greatly appreciate the way in which Dr. Benne shares so personally, openly, and
honestly the story of his own spiritual and ministry journey.  He feels deeply and articulates boldly and
clearly the seriousness of the departure of much of American Lutheranism from
the historic Christian faith.  He feels
the pain, and he can articulate the issues. 

the final pages of his memoirs he describes the events of the last twenty
years, including the formation of LCMC (Lutheran Congregations in Mission for
Christ), Lutheran CORE, and the NALC (North American Lutheran Church).  He states wisely and accurately, “Though
church schisms are undoubtedly serious matters that should be undertaken with
trepidation, it has seemed clear to me that the schismatic party was actually
the ELCA.  It simply collapsed before the
‘progressive’ American culture, as did other mainline Protestant denominations.
. . . The ELCA bishops, whose first duty was to defend the orthodox truth,
failed miserably” (page 167).

I am very grateful to Dr. Benne for writing these memoirs and am very thankful for the opportunity to read them.  I also want to thank Dr. Benne for the role he has played in the formation and life of Lutheran CORE and the ministry that he continues to have. 

Dr. Robert Benne currently teaches Christian Ethics at the online Institute for Lutheran Theology. He was Jordan-Trexler Professor of Religion and Chair of the Religion and Philosophy Department at Roanoke College in Virginia for eighteen years before he left full-time teaching in 2000.  He founded the Roanoke College Center for Religion and Society in 1982 and directed it until 2012.  He continues at Roanoke College as a research associate in its religion and philosophy department.  A link to the ALPB (American Lutheran Publicity Bureau) website where you can order a copy of his memoirs can be found here.

ELCA: Answer the Question! – Part 2

again the ELCA refuses to be honest, to have integrity, and to allow the way it
is doing things to be challenged.  Instead,
once again it just ignores those challenges as it demonstrates that it hopes
that those who disagree will eventually just give up and go away.

the end of last November the ELCA declared on its Facebook page, “Before 2009,
our denomination sinfully refused to ordain any of our openly LGBTQIA+
siblings.”  It also said, “We highly
recommend checking out some of ReconcilingWorks’ resources.”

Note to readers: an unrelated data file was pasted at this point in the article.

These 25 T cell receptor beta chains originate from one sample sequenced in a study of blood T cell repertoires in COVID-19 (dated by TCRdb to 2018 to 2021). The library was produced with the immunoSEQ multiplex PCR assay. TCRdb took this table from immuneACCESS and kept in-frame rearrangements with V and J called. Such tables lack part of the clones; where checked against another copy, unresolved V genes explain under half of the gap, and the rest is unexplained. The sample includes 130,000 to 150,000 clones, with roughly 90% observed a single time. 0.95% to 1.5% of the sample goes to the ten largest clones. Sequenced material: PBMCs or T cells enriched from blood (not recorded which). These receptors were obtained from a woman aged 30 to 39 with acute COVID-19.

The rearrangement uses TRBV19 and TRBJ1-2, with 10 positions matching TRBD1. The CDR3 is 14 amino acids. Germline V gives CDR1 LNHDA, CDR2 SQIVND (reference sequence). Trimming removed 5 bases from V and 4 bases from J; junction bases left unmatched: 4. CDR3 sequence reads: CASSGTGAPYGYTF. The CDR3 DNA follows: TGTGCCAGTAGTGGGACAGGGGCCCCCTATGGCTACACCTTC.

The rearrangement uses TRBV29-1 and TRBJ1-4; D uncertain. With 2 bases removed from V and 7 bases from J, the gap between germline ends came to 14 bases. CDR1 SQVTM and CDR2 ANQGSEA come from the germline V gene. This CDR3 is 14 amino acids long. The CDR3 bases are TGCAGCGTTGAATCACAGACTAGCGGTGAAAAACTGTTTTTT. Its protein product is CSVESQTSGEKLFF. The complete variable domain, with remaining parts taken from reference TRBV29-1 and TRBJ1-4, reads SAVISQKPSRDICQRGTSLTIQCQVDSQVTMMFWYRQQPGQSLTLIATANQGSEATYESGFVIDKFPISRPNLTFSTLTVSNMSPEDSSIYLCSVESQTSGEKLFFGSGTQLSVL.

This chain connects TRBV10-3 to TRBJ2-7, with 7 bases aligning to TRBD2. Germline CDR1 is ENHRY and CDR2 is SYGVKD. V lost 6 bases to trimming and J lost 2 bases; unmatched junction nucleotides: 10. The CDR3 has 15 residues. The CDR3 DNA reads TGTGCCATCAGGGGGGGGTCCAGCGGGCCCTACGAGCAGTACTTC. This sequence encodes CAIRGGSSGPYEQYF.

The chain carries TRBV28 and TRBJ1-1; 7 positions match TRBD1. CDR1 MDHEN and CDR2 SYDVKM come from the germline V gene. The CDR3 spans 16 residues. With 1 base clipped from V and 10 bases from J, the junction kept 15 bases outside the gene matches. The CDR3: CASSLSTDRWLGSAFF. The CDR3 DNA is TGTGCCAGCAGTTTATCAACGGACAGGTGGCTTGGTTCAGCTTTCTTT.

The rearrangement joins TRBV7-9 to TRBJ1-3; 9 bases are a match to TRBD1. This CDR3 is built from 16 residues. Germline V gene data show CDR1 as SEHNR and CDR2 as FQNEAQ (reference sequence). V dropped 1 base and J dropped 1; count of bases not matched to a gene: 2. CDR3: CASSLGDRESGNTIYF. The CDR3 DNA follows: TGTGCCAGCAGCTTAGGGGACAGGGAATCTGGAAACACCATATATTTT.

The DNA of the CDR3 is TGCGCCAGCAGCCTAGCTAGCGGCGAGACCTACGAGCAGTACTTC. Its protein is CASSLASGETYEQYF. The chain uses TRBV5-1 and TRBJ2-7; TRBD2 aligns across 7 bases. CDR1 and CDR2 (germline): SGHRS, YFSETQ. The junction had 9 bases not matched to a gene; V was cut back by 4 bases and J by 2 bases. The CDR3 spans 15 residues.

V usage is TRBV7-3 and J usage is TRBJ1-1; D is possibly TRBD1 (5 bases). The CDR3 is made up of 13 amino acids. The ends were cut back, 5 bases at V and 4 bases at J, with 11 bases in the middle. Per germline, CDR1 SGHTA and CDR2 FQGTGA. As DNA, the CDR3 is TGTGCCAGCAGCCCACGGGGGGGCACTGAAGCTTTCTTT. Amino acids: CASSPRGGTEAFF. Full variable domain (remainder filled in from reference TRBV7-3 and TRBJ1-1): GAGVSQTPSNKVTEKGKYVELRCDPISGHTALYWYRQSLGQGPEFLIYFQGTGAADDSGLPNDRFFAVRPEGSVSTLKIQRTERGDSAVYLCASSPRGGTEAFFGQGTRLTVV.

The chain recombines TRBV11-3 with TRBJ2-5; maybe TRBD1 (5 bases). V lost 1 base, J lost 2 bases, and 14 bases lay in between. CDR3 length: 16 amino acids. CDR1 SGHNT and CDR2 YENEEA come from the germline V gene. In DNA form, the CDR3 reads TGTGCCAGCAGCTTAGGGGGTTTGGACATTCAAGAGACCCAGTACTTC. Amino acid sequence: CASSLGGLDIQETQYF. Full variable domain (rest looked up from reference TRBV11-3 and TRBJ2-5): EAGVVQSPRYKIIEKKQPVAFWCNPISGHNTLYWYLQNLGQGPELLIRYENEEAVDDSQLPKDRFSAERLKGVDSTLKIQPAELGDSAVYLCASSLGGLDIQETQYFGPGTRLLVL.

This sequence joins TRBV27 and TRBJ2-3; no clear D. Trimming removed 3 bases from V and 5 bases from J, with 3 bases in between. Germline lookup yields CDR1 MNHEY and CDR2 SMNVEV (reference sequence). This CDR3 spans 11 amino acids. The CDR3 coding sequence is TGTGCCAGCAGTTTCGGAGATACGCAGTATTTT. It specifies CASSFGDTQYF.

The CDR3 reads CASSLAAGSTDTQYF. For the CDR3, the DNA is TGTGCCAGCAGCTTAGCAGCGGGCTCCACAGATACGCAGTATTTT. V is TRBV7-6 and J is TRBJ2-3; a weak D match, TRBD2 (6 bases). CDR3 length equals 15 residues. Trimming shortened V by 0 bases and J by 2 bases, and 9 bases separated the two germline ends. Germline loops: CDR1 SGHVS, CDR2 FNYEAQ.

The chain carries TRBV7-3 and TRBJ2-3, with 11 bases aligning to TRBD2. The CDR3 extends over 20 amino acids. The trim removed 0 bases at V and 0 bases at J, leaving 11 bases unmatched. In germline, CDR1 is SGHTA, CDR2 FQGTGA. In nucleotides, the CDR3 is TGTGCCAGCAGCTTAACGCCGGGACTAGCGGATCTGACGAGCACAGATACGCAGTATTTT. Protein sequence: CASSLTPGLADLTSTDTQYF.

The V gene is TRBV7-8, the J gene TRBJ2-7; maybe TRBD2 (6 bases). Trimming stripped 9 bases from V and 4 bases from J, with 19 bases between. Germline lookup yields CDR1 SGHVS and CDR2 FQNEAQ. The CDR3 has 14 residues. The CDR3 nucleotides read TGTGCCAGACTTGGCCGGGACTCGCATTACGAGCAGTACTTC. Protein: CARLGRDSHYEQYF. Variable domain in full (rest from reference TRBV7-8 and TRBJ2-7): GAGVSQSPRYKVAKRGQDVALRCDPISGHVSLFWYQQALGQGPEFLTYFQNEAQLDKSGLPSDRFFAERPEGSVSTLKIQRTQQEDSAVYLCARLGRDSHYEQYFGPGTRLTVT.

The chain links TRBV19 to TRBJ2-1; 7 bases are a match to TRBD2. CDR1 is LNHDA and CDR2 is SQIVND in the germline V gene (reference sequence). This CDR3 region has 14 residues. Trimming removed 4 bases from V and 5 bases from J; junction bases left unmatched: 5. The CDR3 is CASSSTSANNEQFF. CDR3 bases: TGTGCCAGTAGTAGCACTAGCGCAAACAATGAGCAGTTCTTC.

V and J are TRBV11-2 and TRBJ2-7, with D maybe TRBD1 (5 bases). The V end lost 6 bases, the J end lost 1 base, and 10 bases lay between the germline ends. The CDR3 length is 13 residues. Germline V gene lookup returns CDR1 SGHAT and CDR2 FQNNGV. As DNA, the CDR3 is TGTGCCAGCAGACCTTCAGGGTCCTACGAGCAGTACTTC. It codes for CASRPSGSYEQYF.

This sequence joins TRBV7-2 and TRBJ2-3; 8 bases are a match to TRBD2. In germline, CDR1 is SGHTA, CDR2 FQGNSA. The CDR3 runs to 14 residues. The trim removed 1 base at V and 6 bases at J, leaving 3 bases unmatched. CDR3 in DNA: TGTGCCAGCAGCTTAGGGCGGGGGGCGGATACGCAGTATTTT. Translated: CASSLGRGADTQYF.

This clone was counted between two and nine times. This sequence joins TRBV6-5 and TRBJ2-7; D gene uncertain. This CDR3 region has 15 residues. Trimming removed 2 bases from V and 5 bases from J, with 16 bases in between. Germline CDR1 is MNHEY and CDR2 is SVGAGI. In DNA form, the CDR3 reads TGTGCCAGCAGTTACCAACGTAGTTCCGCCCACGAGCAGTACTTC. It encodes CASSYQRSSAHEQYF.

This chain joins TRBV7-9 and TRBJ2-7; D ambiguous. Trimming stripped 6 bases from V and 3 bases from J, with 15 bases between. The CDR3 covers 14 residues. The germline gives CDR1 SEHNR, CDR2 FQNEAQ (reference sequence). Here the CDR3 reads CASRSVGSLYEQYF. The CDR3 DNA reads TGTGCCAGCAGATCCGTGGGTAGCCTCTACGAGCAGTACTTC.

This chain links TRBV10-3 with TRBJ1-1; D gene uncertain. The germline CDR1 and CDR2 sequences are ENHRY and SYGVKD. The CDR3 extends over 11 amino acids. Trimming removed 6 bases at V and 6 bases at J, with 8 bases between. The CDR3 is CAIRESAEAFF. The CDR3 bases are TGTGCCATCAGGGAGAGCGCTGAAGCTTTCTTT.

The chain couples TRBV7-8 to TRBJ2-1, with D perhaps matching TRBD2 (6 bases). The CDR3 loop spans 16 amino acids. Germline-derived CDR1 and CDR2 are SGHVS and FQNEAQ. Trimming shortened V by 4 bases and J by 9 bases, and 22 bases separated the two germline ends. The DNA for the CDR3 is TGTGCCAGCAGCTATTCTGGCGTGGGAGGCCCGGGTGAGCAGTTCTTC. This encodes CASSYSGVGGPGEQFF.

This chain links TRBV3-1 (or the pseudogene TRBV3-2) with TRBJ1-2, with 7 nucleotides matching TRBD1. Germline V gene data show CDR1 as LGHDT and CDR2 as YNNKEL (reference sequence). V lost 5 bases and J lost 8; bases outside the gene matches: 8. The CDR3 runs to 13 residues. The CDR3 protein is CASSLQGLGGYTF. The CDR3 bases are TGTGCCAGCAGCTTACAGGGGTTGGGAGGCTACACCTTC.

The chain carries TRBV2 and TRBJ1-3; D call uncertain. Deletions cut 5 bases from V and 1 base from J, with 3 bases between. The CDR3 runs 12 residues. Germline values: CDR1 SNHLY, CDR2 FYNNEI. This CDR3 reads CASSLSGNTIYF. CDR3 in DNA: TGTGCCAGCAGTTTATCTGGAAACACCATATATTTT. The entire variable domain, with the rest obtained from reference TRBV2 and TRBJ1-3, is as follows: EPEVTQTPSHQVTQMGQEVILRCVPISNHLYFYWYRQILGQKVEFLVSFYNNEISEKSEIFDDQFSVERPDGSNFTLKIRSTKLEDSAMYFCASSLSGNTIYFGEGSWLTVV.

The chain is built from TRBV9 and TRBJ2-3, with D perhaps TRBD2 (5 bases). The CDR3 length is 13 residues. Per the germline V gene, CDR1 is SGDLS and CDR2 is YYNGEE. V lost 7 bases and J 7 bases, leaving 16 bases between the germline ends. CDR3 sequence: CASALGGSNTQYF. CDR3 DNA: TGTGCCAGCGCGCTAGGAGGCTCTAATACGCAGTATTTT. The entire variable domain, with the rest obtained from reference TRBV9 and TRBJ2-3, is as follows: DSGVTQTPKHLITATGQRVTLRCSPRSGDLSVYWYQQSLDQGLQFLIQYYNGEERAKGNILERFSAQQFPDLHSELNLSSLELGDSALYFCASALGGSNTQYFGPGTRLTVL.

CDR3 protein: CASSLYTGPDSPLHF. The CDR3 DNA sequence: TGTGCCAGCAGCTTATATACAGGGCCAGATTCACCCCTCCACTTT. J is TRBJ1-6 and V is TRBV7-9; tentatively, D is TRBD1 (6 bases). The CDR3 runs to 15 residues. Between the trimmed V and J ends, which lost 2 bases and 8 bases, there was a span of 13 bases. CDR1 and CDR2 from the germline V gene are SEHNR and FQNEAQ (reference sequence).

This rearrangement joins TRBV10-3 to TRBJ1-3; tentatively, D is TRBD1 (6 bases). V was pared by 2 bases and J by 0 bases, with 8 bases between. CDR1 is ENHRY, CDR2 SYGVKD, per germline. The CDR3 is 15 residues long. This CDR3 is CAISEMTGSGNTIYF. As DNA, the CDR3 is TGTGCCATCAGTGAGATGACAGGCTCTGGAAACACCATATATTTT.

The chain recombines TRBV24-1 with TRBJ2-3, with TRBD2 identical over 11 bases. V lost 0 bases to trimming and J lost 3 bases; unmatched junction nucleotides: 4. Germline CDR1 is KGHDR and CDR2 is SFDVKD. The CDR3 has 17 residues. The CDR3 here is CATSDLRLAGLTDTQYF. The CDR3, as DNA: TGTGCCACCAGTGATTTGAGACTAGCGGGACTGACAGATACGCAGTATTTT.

have several problems with these statements.

Sinful or Favoritism?

First, the ELCA is calling sinful the traditional position on sexual ethics, even though the traditional view was declared by the 2009 social statement to be one of four acceptable “conscience-bound” positions that would have a place in the ELCA.  I had the same problem in 2018 when ELCA pastor Nadia Bolz-Weber, speaking at the youth gathering, led thirty thousand young people in renouncing the traditional view as a lie and the ELCA did nothing to distance itself from her as well as from her statements and actions.

the ELCA feels that it is free to take any one of the four positions that were
approved in 2009 and state publicly that that is the only acceptable view and
that holding to and advocating for any of the other three positions is a sin, then
it can also be said that the ELCA still teaches that homosexual behavior is a
sin (since that also is one of the four acceptable views) and that the ELCA
still believes that ordaining openly LGBTQIA+ persons is a sin. 

How can the ELCA, who claims to be a champion for justice and fairness, continue to make public statements and continue to take actions that favor any one of the four “ministry perspectives” over the others?  This kind of blatant favoritism is also shown in the Facebook page’s strong recommendation of ReconcilingWorks resources and not also giving equal endorsement to resources that advocate for the traditional view. 


what the ELCA has declared on its Facebook page goes far beyond the boundaries
of what was actually approved in 2009. 
The 2009 social statement and changes in ministry policies said nothing
about bisexual, transgender, or any of the other letters of the LGBTQIA+
formula.  The decisions in 2009 addressed
only same sex attracted people who are living in publicly accountable,
lifelong, monogamous, same gender relationships.


Third, what the ELCA has declared on its Facebook page denigrates the ministry of same sex attracted people who were serving in the ELCA prior to 2009 while living faithfully according to traditional, Biblical sexual ethics.  To claim that the ELCA did not ordain same sex attracted people prior to 2009 is simply false, to say nothing about its being stunningly demeaning to those faithful servants of God.

times I telephoned the person whom the ELCA contact center said is in charge of
its Facebook page.  Two times I left a
voice mail message, asking that person to call me back so that I could inquire
as to how these statements fit in with what was actually approved in 2009.  But neither time did this person call me